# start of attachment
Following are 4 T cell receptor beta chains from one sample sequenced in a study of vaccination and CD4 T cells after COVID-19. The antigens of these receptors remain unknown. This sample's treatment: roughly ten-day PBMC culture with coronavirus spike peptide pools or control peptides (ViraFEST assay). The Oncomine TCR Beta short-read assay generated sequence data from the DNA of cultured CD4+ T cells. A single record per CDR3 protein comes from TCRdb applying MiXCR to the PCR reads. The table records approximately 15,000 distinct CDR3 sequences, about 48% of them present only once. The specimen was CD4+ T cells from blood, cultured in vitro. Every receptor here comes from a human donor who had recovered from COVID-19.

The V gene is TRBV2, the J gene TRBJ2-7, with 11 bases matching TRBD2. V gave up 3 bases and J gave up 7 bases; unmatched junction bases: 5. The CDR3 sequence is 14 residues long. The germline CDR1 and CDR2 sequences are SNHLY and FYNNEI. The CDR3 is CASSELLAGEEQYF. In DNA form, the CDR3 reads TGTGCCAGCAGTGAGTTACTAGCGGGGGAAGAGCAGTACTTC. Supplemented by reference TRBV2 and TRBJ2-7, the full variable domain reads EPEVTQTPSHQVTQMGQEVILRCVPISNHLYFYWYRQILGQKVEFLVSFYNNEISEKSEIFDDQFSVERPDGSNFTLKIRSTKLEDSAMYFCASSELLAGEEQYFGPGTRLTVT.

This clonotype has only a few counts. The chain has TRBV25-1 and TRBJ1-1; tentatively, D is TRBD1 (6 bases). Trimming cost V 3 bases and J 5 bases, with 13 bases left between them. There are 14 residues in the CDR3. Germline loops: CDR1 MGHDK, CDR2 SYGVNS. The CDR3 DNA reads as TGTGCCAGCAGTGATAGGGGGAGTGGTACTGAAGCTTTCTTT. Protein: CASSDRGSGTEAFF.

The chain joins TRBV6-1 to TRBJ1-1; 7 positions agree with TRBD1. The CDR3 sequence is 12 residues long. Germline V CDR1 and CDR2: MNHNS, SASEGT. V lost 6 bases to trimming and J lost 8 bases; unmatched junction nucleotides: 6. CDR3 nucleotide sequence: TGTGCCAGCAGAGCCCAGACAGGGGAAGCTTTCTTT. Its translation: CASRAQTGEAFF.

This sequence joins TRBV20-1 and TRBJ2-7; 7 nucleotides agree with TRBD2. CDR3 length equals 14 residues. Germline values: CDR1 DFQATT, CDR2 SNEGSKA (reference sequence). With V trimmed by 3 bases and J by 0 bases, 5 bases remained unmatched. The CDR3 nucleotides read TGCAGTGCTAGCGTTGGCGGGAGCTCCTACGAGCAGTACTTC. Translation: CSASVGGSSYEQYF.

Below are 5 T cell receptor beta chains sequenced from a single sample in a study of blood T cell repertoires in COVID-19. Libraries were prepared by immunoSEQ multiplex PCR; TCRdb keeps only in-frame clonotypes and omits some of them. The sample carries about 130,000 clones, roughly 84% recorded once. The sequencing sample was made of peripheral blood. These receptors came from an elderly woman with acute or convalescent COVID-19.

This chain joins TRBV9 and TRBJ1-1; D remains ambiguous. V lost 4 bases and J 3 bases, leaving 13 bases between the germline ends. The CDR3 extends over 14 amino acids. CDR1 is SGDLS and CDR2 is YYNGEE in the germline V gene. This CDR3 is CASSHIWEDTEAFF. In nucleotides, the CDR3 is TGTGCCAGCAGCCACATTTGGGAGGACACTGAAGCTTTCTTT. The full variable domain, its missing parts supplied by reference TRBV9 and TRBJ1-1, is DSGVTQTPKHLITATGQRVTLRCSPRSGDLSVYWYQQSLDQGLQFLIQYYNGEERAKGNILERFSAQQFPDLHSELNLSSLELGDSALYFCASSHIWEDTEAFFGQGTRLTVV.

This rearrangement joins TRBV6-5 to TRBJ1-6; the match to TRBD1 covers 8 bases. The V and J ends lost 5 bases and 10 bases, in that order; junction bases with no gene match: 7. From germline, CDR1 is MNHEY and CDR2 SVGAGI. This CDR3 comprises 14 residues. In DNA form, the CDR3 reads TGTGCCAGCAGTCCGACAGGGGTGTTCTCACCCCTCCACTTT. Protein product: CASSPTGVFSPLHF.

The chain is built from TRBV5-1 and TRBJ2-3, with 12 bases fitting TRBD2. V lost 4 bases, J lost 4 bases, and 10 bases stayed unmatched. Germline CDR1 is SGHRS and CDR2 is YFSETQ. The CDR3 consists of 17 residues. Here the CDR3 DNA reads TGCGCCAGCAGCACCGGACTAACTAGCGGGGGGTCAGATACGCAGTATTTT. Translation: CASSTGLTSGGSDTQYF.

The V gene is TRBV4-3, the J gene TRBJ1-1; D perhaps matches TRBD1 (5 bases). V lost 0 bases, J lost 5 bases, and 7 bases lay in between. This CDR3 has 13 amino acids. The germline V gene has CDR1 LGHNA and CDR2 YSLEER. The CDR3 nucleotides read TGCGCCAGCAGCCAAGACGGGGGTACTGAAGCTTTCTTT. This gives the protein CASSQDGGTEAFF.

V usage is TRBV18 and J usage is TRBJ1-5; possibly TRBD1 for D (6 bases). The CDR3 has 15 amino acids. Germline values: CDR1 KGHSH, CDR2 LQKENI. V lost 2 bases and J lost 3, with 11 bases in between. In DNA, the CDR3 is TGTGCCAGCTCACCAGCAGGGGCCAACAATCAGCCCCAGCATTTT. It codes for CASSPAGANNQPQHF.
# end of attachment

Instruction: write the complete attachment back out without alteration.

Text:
Following are 4 T cell receptor beta chains from one sample sequenced in a study of vaccination and CD4 T cells after COVID-19. The antigens of these receptors remain unknown. This sample's treatment: roughly ten-day PBMC culture with coronavirus spike peptide pools or control peptides (ViraFEST assay). The Oncomine TCR Beta short-read assay generated sequence data from the DNA of cultured CD4+ T cells. A single record per CDR3 protein comes from TCRdb applying MiXCR to the PCR reads. The table records approximately 15,000 distinct CDR3 sequences, about 48% of them present only once. The specimen was CD4+ T cells from blood, cultured in vitro. Every receptor here comes from a human donor who had recovered from COVID-19.

The V gene is TRBV2, the J gene TRBJ2-7, with 11 bases matching TRBD2. V gave up 3 bases and J gave up 7 bases; unmatched junction bases: 5. The CDR3 sequence is 14 residues long. The germline CDR1 and CDR2 sequences are SNHLY and FYNNEI. The CDR3 is CASSELLAGEEQYF. In DNA form, the CDR3 reads TGTGCCAGCAGTGAGTTACTAGCGGGGGAAGAGCAGTACTTC. Supplemented by reference TRBV2 and TRBJ2-7, the full variable domain reads EPEVTQTPSHQVTQMGQEVILRCVPISNHLYFYWYRQILGQKVEFLVSFYNNEISEKSEIFDDQFSVERPDGSNFTLKIRSTKLEDSAMYFCASSELLAGEEQYFGPGTRLTVT.

This clonotype has only a few counts. The chain has TRBV25-1 and TRBJ1-1; tentatively, D is TRBD1 (6 bases). Trimming cost V 3 bases and J 5 bases, with 13 bases left between them. There are 14 residues in the CDR3. Germline loops: CDR1 MGHDK, CDR2 SYGVNS. The CDR3 DNA reads as TGTGCCAGCAGTGATAGGGGGAGTGGTACTGAAGCTTTCTTT. Protein: CASSDRGSGTEAFF.

The chain joins TRBV6-1 to TRBJ1-1; 7 positions agree with TRBD1. The CDR3 sequence is 12 residues long. Germline V CDR1 and CDR2: MNHNS, SASEGT. V lost 6 bases to trimming and J lost 8 bases; unmatched junction nucleotides: 6. CDR3 nucleotide sequence: TGTGCCAGCAGAGCCCAGACAGGGGAAGCTTTCTTT. Its translation: CASRAQTGEAFF.

This sequence joins TRBV20-1 and TRBJ2-7; 7 nucleotides agree with TRBD2. CDR3 length equals 14 residues. Germline values: CDR1 DFQATT, CDR2 SNEGSKA (reference sequence). With V trimmed by 3 bases and J by 0 bases, 5 bases remained unmatched. The CDR3 nucleotides read TGCAGTGCTAGCGTTGGCGGGAGCTCCTACGAGCAGTACTTC. Translation: CSASVGGSSYEQYF.

Below are 5 T cell receptor beta chains sequenced from a single sample in a study of blood T cell repertoires in COVID-19. Libraries were prepared by immunoSEQ multiplex PCR; TCRdb keeps only in-frame clonotypes and omits some of them. The sample carries about 130,000 clones, roughly 84% recorded once. The sequencing sample was made of peripheral blood. These receptors came from an elderly woman with acute or convalescent COVID-19.

This chain joins TRBV9 and TRBJ1-1; D remains ambiguous. V lost 4 bases and J 3 bases, leaving 13 bases between the germline ends. The CDR3 extends over 14 amino acids. CDR1 is SGDLS and CDR2 is YYNGEE in the germline V gene. This CDR3 is CASSHIWEDTEAFF. In nucleotides, the CDR3 is TGTGCCAGCAGCCACATTTGGGAGGACACTGAAGCTTTCTTT. The full variable domain, its missing parts supplied by reference TRBV9 and TRBJ1-1, is DSGVTQTPKHLITATGQRVTLRCSPRSGDLSVYWYQQSLDQGLQFLIQYYNGEERAKGNILERFSAQQFPDLHSELNLSSLELGDSALYFCASSHIWEDTEAFFGQGTRLTVV.

This rearrangement joins TRBV6-5 to TRBJ1-6; the match to TRBD1 covers 8 bases. The V and J ends lost 5 bases and 10 bases, in that order; junction bases with no gene match: 7. From germline, CDR1 is MNHEY and CDR2 SVGAGI. This CDR3 comprises 14 residues. In DNA form, the CDR3 reads TGTGCCAGCAGTCCGACAGGGGTGTTCTCACCCCTCCACTTT. Protein product: CASSPTGVFSPLHF.

The chain is built from TRBV5-1 and TRBJ2-3, with 12 bases fitting TRBD2. V lost 4 bases, J lost 4 bases, and 10 bases stayed unmatched. Germline CDR1 is SGHRS and CDR2 is YFSETQ. The CDR3 consists of 17 residues. Here the CDR3 DNA reads TGCGCCAGCAGCACCGGACTAACTAGCGGGGGGTCAGATACGCAGTATTTT. Translation: CASSTGLTSGGSDTQYF.

The V gene is TRBV4-3, the J gene TRBJ1-1; D perhaps matches TRBD1 (5 bases). V lost 0 bases, J lost 5 bases, and 7 bases lay in between. This CDR3 has 13 amino acids. The germline V gene has CDR1 LGHNA and CDR2 YSLEER. The CDR3 nucleotides read TGCGCCAGCAGCCAAGACGGGGGTACTGAAGCTTTCTTT. This gives the protein CASSQDGGTEAFF.

V usage is TRBV18 and J usage is TRBJ1-5; possibly TRBD1 for D (6 bases). The CDR3 has 15 amino acids. Germline values: CDR1 KGHSH, CDR2 LQKENI. V lost 2 bases and J lost 3, with 11 bases in between. In DNA, the CDR3 is TGTGCCAGCTCACCAGCAGGGGCCAACAATCAGCCCCAGCATTTT. It codes for CASSPAGANNQPQHF.